What Makes a Productivity Tool ‘Productive’?

Emailing, conferencing, chatting, managing: no matter the task, there’s a tool to make it easier.

Productivity tools, platforms and apps have already transformed our private lives: The touch of a button locks doors and smart assistants order our groceries. But recently, developers have recognized that our need for personalized and frictionless experiences extends into the workplace. As a result, a new wave of professional productivity apps has arrived, offering to speed up processes and streamline a wide range of tasks.

While an overwhelming number of productivity apps and platforms are hitting the market with features ready to transform every aspect of the workplace, that doesn’t make them necessities. These tools promise a new era of enterprise efficiency, but not every app and platform is a perfect fit for every enterprise. Productivity issues can arise when decision-makers struggle to determine which tools are right for their workplace.

First, Due Diligence

Due diligence is a prerequisite for any technology adoption. Before selecting a new productivity tool, stakeholders must step back and begin the due diligence process by evaluating what tools are already in place in the current workplace.

First steps include performing an audit of current tools, identifying existing skill-sets, and pinpointing weaknesses. In addition to avoiding the implementation of multiple tools to perform the same task, this process helps identify which productivity features are essential rather than just nice to have. It also ensures that tools are selected with purpose—to solve problems or fill productivity gaps—as opposed to simply being selected due to price or features.

Productivity Tool Must-Haves

The identification of must-haves helps decision-makers understand the types of productivity tools they are in the market for, such as document creation, email management or video conferencing. To further narrow down the field and guarantee long-term success and integration, decision makers must consider the capabilities of smart technology, integration, and support infrastructure:

Smart Technology

Automation and artificial intelligence (A.I.) can power significant efficiencies in everyday processes. With A.I., productivity platforms can streamline and even automate bulk emailing, the scheduling and posting of social media, employee feedback and IT service management. Automation allows workers to do more work in less time, which can significantly reduce labor costs and elevate the quality of tasks that aren’t automated. For example, updated versions of both Office 365 and the G Suite now include AI-powered tools to help with document creation — and most innovative productivity software brands will soon follow suit.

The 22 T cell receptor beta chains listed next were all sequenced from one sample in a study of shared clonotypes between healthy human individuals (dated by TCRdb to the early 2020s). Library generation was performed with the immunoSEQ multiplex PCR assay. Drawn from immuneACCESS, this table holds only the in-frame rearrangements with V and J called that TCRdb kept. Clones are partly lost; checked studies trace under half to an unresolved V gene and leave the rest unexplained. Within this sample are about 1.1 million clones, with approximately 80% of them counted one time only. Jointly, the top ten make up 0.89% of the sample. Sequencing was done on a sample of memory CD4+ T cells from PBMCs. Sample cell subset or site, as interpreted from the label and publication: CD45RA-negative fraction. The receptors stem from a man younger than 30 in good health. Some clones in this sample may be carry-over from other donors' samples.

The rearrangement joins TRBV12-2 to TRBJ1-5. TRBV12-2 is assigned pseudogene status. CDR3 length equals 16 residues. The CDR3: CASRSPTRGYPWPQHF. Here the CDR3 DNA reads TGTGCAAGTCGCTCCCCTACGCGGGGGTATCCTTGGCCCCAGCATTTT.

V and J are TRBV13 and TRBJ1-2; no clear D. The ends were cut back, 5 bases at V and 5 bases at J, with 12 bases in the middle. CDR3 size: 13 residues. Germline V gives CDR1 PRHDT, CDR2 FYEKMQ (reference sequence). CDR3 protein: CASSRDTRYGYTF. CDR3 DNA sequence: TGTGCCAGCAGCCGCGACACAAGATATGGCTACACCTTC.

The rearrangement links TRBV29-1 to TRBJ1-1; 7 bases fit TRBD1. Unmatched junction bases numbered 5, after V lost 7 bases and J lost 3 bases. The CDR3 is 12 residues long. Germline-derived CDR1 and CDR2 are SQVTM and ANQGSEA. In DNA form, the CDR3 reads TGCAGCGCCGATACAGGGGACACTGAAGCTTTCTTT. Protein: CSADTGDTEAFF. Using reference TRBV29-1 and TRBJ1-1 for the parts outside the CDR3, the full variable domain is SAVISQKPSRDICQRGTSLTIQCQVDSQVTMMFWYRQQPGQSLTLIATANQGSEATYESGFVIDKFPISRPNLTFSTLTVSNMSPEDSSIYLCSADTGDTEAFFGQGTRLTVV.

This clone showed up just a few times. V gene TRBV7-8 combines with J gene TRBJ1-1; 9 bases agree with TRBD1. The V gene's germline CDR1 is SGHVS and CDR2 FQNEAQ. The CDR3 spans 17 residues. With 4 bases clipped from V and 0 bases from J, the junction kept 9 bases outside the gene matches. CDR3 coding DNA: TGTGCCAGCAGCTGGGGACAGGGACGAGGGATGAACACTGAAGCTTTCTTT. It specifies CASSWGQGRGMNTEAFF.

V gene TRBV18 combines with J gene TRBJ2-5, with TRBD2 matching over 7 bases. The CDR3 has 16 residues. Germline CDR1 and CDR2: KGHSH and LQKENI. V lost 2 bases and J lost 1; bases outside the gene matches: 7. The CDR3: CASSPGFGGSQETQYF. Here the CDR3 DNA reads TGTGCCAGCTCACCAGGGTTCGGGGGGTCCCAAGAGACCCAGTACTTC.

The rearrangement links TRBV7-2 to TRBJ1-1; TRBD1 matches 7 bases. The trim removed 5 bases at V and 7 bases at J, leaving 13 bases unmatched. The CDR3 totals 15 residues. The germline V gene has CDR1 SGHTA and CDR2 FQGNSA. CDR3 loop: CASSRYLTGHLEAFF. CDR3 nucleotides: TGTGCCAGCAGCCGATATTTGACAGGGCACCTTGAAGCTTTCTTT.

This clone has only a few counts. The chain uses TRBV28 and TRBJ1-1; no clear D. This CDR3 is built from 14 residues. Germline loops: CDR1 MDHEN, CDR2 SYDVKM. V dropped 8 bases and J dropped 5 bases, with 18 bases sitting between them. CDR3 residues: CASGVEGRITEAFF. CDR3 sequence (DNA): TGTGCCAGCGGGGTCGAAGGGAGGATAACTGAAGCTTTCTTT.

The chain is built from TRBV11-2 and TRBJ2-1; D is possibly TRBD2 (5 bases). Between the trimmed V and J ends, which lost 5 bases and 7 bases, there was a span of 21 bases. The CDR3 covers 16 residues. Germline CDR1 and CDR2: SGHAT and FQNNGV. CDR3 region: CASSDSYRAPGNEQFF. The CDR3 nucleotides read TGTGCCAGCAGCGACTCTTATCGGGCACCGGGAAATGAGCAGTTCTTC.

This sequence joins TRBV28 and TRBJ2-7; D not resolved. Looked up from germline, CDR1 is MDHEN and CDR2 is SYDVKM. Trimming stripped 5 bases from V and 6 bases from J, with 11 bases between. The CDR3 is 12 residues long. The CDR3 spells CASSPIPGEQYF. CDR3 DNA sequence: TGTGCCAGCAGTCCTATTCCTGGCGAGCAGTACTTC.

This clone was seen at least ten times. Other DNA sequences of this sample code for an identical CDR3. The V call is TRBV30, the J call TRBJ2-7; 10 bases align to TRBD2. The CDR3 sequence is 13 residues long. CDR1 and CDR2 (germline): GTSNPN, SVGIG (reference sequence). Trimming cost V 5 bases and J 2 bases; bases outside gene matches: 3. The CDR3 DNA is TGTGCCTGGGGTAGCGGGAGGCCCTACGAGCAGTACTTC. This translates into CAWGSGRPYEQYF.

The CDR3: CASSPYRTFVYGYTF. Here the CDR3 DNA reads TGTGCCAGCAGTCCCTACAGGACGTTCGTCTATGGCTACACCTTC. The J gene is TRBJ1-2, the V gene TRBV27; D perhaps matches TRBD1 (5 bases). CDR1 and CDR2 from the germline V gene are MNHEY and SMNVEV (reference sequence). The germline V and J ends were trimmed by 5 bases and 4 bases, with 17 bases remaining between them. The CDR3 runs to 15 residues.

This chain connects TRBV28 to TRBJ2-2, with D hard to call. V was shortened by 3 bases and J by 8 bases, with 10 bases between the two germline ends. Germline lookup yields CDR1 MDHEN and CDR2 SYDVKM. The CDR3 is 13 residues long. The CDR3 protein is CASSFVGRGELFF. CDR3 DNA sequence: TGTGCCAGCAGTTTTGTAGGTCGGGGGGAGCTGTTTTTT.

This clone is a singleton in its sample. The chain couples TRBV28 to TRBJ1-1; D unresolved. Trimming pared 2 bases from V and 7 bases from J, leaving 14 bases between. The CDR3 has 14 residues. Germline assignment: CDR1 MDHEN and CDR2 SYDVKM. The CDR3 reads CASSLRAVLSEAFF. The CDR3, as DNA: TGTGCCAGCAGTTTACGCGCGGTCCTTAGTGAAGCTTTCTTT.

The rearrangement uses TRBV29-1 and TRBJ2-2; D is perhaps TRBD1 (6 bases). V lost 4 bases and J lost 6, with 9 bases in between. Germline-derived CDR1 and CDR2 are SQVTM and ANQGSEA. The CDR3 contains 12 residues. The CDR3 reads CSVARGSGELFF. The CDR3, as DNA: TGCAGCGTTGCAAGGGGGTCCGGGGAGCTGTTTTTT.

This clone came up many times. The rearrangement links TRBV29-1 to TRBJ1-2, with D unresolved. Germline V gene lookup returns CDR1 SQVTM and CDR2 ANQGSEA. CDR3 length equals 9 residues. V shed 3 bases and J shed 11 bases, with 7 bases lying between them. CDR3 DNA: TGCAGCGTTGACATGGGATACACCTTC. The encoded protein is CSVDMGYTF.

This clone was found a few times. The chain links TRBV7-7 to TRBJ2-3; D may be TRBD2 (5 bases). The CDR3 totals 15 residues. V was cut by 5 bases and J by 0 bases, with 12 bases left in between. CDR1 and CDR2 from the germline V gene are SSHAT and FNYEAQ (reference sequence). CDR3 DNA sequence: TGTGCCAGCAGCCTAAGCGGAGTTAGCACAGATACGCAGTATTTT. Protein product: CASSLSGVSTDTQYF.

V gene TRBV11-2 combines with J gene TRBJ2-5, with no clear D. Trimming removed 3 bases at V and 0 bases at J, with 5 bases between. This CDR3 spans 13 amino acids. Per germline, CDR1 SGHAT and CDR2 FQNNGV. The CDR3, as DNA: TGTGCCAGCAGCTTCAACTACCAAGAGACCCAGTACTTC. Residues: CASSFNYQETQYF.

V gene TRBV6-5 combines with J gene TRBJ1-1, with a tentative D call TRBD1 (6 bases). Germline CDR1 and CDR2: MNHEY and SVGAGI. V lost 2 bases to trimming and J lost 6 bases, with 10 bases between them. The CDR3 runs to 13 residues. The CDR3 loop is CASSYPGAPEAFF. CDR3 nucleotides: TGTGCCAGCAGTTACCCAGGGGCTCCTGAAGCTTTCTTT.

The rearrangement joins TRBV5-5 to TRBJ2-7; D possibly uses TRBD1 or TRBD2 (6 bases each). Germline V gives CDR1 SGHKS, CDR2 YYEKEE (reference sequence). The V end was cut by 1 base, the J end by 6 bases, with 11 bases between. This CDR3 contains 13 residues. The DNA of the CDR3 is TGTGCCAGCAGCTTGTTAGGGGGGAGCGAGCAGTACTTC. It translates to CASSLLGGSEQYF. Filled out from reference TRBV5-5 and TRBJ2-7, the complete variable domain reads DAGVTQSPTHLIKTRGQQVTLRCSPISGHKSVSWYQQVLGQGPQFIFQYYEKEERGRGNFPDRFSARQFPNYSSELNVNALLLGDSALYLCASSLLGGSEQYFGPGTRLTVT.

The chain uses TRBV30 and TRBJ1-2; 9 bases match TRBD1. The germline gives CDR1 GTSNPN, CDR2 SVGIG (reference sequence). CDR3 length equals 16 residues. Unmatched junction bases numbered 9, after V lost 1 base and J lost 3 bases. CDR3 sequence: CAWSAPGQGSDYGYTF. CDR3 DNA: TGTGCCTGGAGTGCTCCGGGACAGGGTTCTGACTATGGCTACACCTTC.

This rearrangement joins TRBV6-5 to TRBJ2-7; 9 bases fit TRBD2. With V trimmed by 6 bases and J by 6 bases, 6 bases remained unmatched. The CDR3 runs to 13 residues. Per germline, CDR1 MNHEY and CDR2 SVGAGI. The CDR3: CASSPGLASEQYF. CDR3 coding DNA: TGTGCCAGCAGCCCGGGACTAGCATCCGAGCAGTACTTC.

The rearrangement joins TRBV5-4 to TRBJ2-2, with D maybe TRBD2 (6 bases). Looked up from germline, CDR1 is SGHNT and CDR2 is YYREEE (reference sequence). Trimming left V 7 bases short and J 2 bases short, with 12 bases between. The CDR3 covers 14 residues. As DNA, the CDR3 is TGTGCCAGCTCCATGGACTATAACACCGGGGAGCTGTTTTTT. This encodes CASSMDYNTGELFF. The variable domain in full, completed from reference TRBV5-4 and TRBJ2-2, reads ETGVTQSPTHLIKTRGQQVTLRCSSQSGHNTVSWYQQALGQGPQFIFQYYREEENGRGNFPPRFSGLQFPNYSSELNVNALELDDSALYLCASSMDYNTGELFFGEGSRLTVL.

Even high-priority or sensitive tasks and information benefit from smart technology, which can automate prioritization. Take an IT service management platform, for example. When certain keywords are recognized, or if the user is a C-level employee, that triggers an automation rule in the tool that will change the priority of the IT issue to critical. Organizations can also create customized roles and permissions so that when priority changes, so does access.

Integration

Ninety-one percent of business leaders say their employees work on projects outside their assigned areas, and 35 percent of them do it on a regular basis. In today’s cloud-based world, many applications are ‘best of breed’ and serve their own function as part of your entire digital infrastructure. Collaboration and communication must be seamless for employees, encouraged by productivity tools that connect and speak with each other. It’s important for decision-makers to determine if the tool integrates with current systems, and identify integrations with other apps and platforms. Even if the enterprise uses only a handful of productivity tools, productivity gains could evaporate when solutions lack the ability to connect and communicate.

IT Support Infrastructure

After installation and integration comes evaluation. Just because the tool works well now doesn’t mean it’s a great fit forever. That’s why enterprises should augment productivity tools with a strong infrastructure of IT support. A comprehensive IT service management strategy provides valuable insights about which new tools are making a positive impact… and which ones aren’t.

However, an ITSM solution itself can be a key productivity driver. An ITSM tool provides visibility into recurring incidents that employees are experiencing with tools already within the organization, informing leadership if they need to consider any changes in the first place.

A platform that integrates technologies and provides support to employees with the tools that they already use means technicians aren’t wasting time toggling between applications, tools and browsers, but are instead using their time to resolve issues and requests. With an automated system that offers fast solutions for requesters and tracking capabilities, stakeholders enjoy better visibility into the tools that are causing an uptick in service requests as well as those that deliver on their promises and drive actual productivity gains.

A New Age of Productivity

It’s easy to fall for the idea that more productivity tools equals more productivity, especially when the market is bursting with quality options. But rather than rush into the investment, decision makers should evaluate the landscape of their workplace and select tools that support an improved employee experience. Choosing the right tools takes time, but it ultimately pays off in both increased employee productivity and the value the technology provides the business. 

Matt Cox is senior director of technical operations, ITSM at SolarWinds.

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